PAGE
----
The unprecedented crisis created by the COVID-19 outbreak has propelled the data center business providing an unexpected tailwind. Technology adoption and digitization across the sectors were fast-tracked globally and India also leap-frogged at least a decade in the past couple of years.
The lockdown and subsequent restrictions threw life and business out of gear. However, this very black swan event became a massive catalyst for digital adoption across the country. The government’s initiative and drive towards a digital economy was accelerated further as all aspects of daily life from banking, education, and shopping were forced to switch and adapt to the digital ecosystem. This had led to increased use of data consumption and internet bandwidth across the country, driven by the ever-expanding reach of social media, increased use of smart devices, data localization, increased adoption of cloud services, and digital transformation journeys of several Indian companies.
Buoyed by the growing demand, over 45 data centres spanning ~13 million sq ft and 1,015 MW of IT capacity are planned to come up in India by 2025-end, reveals the ANAROCK-Binswanger report ‘Under the Lens: India’s Data Centre Explosion.’
In terms of IT capacity (nearly 1,015 MW), over 69% of this planned new supply will come up in Mumbai and Chennai, with 51% in Mumbai alone.
Currently, there are 138 data centres (DCs) across India with ~11 mn sft & 737 MW of IT capacity (building ready). At least 57% of the current IT capacity is in Mumbai & Chennai. By 2025-end, altogether there will be 183 DCs in the country with ~24 mn sft & 1,752 MW of total IT capacity.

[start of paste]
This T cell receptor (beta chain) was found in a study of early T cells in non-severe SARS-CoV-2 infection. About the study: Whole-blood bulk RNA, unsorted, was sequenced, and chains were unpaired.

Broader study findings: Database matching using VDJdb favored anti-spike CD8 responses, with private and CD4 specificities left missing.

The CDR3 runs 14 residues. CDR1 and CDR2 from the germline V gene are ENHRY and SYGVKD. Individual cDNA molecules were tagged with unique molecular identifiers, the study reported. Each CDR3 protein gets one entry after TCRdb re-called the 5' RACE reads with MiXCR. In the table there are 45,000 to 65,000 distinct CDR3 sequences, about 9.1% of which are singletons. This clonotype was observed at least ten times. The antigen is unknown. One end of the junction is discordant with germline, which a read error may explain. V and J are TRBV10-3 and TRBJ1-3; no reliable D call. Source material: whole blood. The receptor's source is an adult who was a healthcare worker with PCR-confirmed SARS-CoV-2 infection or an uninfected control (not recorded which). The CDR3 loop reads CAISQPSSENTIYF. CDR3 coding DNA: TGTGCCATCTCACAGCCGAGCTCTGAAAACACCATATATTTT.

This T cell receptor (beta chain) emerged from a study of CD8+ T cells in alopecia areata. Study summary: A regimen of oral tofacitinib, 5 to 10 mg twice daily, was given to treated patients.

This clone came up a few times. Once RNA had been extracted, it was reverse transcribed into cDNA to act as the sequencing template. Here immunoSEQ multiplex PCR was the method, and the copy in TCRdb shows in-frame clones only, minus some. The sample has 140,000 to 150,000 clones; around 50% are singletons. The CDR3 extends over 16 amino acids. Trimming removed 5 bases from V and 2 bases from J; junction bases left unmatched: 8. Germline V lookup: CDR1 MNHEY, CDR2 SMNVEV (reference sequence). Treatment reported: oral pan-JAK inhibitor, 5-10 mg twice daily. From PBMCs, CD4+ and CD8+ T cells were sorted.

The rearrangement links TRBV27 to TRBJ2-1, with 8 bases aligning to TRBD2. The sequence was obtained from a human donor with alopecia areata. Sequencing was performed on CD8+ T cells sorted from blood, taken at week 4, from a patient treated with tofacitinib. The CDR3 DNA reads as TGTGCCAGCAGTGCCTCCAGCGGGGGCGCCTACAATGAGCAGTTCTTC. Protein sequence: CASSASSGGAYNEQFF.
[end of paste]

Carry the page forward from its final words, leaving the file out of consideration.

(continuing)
Commenting on the same, Devi Shankar, President – Industrial & Logistics and Data Centres, ANAROCK Capital, said, “The current size of the India data centre industry is approx. USD 5.6 billion and is bound to grow. The unprecedented crisis created by the COVID-19 outbreak has propelled the data centre business forward, providing an unexpected tailwind. Technology adoption and digitization across the sectors were fast-tracked globally and India also leap-frogged at least a decade in the last couple of years. The country’s total estimated data centre demand is expected to be 2,100 MW as of FY 2025, with a mix between hyperscalers and enterprises – 35:65 (excluding self-owned hyperscaler capacity).”
Meanwhile, there is additional potential of nearly 2,688 MW of future unplanned supply in India. Land for this supply has been locked in by DC operators, but the projects will likely be planned based on actual demand and/or outcome of earlier planned phases. While this represents land banking for providing scalability for future expansion to customers, this capacity must be judiciously released into the market to ensure price stability. Around 78% of this unplanned IT capacity is to be concentrated in Mumbai and Hyderabad.
Jeff Binwanger, Managing Partner, Binswanger, said, “Companies are really starting to relook where they are putting their operations globally, where they would like to relocate and where do they want to manufacture, distribute and set up their database and technology facilities. Data centres are currently a fulcrum for a lot of the decision-making, especially in Asia Pacific and in India.”